My friend Jacob tends to be right about things. He has great taste in music; I find myself nodding my head at him whenever politics comes up; and when he laid out, like tarot cards, his hopes for this World Cup—as nearly all of my friends did before the start of the tournament—I couldn’t help but think that his predictions would work for me, too. We’ll have our parting of the ways soon enough: the Netherlands plays Mexico in a few days. The truth is, if Mexico wins, I’ll be happy for him. And I like to think that if the Netherlands wins, he’ll be happy for me, too.
Empathy like that provides balance in the world of blinding madness that sports can be. It’s a particular type of immigrant upbringing, perhaps, that gives you an agnostic indifference to overdetermined allegiances—a hope that, regardless of what happens, there’s beauty that comes from it, and an instructive joy to share and pass on.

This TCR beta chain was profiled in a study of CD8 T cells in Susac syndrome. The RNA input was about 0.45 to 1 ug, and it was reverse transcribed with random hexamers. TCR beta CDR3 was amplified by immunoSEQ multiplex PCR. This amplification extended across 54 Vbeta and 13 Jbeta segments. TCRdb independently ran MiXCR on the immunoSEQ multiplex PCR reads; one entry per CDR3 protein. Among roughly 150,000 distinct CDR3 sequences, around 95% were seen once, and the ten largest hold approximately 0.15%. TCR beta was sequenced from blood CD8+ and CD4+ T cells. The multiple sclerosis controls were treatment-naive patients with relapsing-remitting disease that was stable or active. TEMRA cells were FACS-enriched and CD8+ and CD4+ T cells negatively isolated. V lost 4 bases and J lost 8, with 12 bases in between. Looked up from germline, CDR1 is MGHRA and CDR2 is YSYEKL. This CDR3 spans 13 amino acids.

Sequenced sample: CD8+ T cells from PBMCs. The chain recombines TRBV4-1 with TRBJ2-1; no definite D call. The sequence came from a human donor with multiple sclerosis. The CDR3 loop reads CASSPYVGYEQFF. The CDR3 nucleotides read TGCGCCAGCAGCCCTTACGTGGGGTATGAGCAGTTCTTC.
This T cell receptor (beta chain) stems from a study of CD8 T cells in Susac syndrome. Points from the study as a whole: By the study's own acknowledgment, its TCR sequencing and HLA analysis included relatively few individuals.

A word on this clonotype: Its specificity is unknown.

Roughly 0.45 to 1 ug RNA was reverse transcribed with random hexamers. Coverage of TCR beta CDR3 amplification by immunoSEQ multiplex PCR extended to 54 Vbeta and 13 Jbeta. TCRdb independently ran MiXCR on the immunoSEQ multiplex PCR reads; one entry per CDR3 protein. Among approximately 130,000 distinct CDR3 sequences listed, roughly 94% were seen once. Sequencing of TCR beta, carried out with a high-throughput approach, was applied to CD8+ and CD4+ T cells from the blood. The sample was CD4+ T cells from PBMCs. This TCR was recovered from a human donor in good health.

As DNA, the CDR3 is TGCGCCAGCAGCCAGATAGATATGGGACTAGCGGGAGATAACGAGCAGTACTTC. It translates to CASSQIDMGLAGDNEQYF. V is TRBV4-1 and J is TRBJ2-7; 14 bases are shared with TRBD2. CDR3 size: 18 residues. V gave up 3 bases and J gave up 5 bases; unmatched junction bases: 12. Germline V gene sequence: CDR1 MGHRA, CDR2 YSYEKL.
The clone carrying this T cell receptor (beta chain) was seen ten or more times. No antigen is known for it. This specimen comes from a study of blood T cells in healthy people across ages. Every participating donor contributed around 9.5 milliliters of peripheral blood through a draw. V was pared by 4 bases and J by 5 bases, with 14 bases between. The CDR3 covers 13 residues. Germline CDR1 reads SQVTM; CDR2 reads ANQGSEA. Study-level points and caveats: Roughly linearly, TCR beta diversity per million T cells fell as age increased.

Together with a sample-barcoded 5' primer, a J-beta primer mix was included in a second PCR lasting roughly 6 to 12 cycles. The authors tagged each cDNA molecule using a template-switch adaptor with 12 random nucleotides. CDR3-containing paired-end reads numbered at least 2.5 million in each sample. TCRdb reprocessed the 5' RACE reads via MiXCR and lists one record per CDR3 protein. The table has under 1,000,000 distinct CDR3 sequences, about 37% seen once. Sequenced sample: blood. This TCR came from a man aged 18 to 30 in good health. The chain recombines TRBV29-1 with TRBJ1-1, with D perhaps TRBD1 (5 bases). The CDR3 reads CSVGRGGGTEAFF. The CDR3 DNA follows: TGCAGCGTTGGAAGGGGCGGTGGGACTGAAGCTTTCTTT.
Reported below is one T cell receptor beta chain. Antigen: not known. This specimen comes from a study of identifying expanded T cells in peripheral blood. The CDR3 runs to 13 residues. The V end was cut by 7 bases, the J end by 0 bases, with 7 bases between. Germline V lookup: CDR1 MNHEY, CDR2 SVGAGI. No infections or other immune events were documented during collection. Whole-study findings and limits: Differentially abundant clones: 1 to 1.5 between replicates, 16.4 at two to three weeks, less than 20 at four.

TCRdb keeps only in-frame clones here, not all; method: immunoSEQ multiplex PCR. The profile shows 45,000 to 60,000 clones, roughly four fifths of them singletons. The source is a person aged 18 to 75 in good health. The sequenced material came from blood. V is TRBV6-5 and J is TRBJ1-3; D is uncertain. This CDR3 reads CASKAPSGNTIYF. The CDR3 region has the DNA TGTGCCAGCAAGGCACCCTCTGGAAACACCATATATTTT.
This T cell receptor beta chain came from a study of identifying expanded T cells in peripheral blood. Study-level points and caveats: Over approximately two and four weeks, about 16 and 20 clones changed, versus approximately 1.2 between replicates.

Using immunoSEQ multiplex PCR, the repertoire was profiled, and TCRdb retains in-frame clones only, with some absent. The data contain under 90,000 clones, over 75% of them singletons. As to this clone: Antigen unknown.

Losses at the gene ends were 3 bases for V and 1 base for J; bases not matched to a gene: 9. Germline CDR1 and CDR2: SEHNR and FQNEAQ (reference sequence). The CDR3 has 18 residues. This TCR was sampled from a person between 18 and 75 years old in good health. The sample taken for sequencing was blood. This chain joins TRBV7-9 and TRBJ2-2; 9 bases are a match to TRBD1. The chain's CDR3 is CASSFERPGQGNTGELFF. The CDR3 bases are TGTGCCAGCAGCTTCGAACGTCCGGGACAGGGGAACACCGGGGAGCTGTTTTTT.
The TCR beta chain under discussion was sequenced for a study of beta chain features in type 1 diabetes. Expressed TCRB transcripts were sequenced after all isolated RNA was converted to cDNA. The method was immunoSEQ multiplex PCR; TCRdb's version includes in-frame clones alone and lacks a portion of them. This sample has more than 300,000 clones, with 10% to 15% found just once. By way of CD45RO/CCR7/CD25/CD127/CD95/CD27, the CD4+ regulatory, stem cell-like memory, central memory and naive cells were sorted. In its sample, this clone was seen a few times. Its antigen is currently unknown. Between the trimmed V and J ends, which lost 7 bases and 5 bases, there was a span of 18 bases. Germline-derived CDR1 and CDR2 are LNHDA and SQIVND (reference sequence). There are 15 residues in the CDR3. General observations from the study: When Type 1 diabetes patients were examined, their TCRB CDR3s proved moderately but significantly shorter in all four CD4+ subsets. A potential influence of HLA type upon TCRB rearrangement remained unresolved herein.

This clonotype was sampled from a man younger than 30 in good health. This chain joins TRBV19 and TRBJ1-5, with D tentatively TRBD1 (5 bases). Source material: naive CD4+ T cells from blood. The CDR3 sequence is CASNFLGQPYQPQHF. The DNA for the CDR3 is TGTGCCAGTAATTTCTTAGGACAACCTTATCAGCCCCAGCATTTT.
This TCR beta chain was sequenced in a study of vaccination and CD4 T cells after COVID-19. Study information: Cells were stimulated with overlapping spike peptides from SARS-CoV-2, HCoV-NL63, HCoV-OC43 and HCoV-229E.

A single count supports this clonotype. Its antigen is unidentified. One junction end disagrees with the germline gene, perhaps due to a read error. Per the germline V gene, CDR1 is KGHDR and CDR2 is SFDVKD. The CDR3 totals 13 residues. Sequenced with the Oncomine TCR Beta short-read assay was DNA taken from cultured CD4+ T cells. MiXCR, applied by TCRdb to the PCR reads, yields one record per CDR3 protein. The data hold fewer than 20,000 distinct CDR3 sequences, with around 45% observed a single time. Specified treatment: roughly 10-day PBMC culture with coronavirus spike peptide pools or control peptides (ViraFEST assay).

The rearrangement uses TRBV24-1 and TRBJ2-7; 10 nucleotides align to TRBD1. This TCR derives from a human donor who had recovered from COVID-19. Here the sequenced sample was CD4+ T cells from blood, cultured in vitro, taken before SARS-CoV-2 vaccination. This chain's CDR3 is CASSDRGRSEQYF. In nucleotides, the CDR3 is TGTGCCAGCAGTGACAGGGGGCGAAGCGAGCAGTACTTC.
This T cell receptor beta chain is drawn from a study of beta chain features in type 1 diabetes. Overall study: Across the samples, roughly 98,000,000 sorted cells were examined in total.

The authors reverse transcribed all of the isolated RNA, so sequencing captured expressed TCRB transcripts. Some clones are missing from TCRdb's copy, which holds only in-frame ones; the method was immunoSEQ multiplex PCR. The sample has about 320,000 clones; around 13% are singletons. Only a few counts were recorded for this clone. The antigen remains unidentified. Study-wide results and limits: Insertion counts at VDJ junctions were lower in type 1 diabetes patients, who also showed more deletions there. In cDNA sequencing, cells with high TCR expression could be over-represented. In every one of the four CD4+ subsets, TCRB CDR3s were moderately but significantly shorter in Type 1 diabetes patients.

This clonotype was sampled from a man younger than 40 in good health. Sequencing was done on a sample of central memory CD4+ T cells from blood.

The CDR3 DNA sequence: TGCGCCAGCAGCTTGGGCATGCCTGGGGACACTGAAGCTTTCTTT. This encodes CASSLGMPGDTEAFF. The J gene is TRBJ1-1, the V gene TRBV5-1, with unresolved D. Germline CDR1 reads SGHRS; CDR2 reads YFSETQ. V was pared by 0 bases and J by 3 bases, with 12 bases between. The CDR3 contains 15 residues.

So: I watch Bosnia for my friends Sasa and Veba, because Bosnia reminded me so much of them—committed, creative, pensive, puckish. Colombia for my aunt Claudia and her mother, Nelly. For Alejandra, and Beti and Marlon, Japan, because they always, and almost always impractically, propose to play beautifully, thinking this time they’ll get it right. Algeria for Camus’s ghost and for their players born in France, who heard the call to come back. Nigeria because Rashidi Yekini’s goal at USA ’94, Nigeria’s first ever in a World Cup, touched me in some still inchoate way—and because few things in the world are better than a happy Teju Cole. Italy—despite the neutral hardwired animosity—for how Andrea Pirlo ambles on the field, far off from everyone’s pace, seemingly alone, surrounded not by defenders but rather by his own genius. Costa Rica for sixty-five and a half years with no armed forces. Argentina for Messi—if only for Messi. Read More